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At Park School, we commit ourselves to thinking about diversity, equity and inclusion each day. Our teachers include texts, discussions, morning conversations and writing exercises about identity and diversity.

But, during Social Justice Week at Park School, we challenged our community to think beyond diversity. We asked our community to think deeply about social Screen Shot 2016-02-27 at 8.41.47 AMjustice and to actually DO something to make things better.

In our morning presentations at Park, I have shared that diversity is who we are. We are a community representing a diversity of race, ethnicity, gender and gender identity, socioeconomic status, family structure and configuration, and more. But, if diversity is who we are, then social justice is what we do so that all of these diverse identities and experiences have access to success, opportunities and belonging at Park School. Social justice calls us to action. Social justice requires that we change our structures and practices.

I have often heard that “children are too young to think about social justice.” That belief certainly is not the case at Park School. Here, we engage in conversations as early as Pre-K (4-year olds) about what we can all do to shape a better community. As a school, each grade level team was asked to think about what they could do to commit to social justice. Here are a few examples of our questions:

  • What is one thing you can do to make Park School more accessible?
  • What is one thing you can do to make our relationship better at Park School?
  • What is one thing you can do to make someone smile at Park School?
  • What is one thing you can do to make our Park School community better?
  • What is one thing you can do to make things more equitable?

During social justice week, our Middle (grades 3-5) and Lower Divisions (grades PreK-2) came together to show us what they had discovered about our communities and presented solutions to make Park School better. These action based items ranged from exploring a more accessible playground, giving thanks to the dedicated and caring staff who provide healthy meals for us in the dining room, and standing up for people’s rights.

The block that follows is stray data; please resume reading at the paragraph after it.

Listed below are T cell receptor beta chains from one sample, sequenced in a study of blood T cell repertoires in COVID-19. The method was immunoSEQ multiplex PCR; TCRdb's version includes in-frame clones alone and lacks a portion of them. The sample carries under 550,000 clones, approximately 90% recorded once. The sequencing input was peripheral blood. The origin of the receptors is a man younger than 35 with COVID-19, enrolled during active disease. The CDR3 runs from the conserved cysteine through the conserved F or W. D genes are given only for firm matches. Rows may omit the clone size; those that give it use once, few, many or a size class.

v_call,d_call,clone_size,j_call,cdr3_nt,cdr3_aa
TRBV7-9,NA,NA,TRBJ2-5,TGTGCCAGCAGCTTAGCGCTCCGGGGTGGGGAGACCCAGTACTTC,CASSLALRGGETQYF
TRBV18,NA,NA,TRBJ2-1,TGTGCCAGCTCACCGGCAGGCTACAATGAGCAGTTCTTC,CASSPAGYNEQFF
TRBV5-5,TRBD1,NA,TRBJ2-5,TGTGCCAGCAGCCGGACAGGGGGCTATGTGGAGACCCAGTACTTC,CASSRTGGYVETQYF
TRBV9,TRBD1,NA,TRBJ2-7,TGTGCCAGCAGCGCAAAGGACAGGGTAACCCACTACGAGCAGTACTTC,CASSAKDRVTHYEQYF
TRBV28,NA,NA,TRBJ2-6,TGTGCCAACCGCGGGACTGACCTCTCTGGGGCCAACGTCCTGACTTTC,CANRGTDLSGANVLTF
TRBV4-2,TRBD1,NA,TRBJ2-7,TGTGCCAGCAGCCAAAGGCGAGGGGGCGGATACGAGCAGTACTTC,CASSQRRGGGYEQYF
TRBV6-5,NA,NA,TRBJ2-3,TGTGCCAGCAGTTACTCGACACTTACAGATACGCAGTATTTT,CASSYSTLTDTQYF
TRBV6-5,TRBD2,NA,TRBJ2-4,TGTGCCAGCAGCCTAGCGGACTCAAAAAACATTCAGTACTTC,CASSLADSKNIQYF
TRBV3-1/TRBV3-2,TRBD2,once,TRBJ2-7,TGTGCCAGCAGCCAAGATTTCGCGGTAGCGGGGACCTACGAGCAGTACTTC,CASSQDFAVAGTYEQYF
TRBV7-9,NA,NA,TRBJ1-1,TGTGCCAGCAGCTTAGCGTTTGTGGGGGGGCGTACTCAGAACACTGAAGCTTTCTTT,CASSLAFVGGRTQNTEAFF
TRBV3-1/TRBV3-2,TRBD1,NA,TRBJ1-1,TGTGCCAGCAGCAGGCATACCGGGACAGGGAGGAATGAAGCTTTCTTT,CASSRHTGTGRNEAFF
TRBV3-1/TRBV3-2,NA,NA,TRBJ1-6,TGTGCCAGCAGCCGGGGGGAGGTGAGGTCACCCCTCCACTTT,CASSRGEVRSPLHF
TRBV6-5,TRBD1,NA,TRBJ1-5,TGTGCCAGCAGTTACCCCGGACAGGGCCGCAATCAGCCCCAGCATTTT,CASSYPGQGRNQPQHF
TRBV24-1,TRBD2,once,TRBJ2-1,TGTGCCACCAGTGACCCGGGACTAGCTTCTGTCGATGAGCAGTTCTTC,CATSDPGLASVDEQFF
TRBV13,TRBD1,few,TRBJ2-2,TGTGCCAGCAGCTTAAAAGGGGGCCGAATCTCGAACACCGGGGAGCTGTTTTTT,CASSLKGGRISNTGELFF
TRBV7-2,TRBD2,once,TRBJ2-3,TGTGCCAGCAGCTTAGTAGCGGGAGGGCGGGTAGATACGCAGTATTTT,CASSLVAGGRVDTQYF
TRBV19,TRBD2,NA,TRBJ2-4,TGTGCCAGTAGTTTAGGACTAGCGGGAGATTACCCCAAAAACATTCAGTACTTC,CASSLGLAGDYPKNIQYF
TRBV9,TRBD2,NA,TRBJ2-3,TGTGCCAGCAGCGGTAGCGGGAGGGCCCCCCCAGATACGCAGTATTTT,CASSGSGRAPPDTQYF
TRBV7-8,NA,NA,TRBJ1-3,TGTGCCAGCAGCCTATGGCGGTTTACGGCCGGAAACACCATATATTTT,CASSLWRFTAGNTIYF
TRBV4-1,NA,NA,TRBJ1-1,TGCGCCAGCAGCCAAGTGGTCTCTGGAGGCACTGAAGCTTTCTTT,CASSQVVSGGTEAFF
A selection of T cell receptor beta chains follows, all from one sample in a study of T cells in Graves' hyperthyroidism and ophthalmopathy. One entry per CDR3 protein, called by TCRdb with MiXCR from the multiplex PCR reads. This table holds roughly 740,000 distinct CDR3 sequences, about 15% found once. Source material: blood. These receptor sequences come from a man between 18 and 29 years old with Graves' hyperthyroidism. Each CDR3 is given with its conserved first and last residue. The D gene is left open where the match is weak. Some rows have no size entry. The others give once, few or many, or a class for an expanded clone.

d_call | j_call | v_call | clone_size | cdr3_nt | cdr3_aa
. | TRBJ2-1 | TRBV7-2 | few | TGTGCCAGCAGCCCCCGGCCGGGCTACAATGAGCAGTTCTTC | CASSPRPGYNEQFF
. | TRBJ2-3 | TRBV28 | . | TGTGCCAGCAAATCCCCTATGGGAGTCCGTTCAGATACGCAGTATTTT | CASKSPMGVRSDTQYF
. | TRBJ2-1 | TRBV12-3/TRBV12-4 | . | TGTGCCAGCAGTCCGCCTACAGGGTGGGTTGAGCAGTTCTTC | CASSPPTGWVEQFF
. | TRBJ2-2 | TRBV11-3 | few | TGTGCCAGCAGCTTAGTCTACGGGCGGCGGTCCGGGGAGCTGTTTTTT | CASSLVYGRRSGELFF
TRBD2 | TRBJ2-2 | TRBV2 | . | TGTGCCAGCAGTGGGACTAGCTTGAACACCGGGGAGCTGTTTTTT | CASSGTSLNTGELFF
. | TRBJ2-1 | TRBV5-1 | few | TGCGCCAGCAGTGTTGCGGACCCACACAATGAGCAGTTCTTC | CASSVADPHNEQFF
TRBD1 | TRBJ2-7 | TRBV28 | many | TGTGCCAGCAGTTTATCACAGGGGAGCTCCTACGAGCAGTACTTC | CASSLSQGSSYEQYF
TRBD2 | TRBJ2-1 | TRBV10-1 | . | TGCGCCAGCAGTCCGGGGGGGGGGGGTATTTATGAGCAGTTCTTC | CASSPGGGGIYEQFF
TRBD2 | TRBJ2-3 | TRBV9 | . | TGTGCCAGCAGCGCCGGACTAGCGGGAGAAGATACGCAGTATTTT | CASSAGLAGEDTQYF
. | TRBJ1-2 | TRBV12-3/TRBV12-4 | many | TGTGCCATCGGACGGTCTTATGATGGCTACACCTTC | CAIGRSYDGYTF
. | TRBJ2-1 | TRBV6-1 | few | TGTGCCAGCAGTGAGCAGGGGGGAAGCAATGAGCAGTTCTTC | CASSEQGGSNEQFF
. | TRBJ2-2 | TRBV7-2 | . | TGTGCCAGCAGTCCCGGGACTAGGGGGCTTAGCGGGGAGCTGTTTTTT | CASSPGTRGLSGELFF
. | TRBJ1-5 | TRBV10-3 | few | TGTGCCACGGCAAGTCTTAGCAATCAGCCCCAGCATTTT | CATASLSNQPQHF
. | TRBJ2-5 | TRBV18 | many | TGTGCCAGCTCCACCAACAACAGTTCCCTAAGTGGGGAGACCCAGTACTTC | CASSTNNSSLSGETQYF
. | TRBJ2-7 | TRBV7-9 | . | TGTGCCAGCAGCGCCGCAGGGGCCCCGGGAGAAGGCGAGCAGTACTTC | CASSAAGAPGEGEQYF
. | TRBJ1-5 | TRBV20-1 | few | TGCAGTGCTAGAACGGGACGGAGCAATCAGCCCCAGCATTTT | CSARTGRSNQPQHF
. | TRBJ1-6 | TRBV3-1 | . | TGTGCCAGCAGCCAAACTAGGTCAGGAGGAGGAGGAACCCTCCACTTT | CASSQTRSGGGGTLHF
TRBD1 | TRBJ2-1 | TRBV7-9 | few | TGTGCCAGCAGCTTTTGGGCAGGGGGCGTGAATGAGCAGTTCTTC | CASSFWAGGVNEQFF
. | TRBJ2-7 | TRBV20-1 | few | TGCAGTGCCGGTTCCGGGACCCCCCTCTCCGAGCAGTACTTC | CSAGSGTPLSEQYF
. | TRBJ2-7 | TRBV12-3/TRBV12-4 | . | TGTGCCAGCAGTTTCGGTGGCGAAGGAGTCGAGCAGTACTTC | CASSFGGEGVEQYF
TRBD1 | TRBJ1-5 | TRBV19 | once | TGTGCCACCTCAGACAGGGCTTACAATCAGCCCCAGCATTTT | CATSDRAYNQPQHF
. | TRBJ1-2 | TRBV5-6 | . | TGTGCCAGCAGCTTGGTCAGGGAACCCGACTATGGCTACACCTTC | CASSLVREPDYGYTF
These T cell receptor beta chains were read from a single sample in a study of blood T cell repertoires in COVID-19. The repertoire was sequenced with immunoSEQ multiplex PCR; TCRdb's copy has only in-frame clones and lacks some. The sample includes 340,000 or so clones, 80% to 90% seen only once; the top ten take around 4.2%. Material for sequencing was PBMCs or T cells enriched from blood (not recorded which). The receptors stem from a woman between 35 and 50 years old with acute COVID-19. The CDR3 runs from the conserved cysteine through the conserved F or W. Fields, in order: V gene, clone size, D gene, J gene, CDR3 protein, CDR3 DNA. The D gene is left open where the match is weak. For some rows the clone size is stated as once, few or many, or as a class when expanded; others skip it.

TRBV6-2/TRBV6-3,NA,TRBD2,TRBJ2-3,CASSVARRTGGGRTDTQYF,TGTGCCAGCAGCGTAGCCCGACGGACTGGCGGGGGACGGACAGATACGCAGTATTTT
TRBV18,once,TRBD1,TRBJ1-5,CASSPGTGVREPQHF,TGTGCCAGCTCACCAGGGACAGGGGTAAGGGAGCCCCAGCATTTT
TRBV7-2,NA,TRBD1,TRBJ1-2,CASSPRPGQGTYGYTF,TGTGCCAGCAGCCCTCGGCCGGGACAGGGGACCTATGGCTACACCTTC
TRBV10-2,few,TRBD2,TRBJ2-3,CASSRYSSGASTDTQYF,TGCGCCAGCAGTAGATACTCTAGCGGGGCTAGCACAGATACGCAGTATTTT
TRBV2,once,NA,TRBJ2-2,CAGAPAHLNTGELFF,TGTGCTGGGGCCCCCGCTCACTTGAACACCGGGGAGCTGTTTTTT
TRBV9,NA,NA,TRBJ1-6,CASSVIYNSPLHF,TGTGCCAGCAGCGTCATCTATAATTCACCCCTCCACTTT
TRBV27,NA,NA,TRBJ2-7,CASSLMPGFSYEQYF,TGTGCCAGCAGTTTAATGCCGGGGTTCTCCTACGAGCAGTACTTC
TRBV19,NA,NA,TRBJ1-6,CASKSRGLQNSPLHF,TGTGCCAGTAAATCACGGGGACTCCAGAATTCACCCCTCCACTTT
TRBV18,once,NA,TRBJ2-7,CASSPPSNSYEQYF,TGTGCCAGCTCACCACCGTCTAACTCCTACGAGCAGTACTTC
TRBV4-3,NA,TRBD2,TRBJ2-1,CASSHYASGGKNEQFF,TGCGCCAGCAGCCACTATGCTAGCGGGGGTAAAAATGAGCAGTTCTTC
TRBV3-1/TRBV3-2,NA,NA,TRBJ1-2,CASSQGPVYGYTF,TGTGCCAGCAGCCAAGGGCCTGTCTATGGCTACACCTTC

During the week, we were incredibly fortunate to have a visit from artist Bren Bataclan, who has spent the last 13 years leaving free paintings all around the world12795556_1285567931460170_1970979692824729262_n with the payment of “You can keep this painting as long as you do something to make someone smile today.” Our Grade I students (who then inspired so many people around the school!) created drawings and left these around Park for others to find.

But, how is making one person smile social justice? How does leaving a painting or drawing shape structures that allow for access and equity? Great question (I’m assuming you might be thinking this). Making one person smile is about connection. It is about giving others the opportunity to see that the world is bigger than just us, as individuals. It’s about inspiring others to seek out the humanity within another person. It’s about extending that humanity to our world. I have long believed that in order for us to believe in social justice’s action, we must first believe that there is worth in that action. We must first see that connection is a source of action. Does making someone smile fix structural inequity? Maybe not right away. But, I have been around long enough to see the power of connection and the results that come from someone seeing beyond themselves.

How might you inspire others to #DoOneThing? Screen Shot 2016-02-27 at 8.42.11 AM

We ended our Upper Division meeting by showing this great video about taking 30 days to do something different. My challenge to our community is to take the next 30 days and focus on social justice. Make it a habit. Make it a commitment. It will be difficult, if it’s new to you. But, let’s try, as a community, to take these next 30 days to #MakeThingsBetter.

Peace and Park,

Ms. Talusan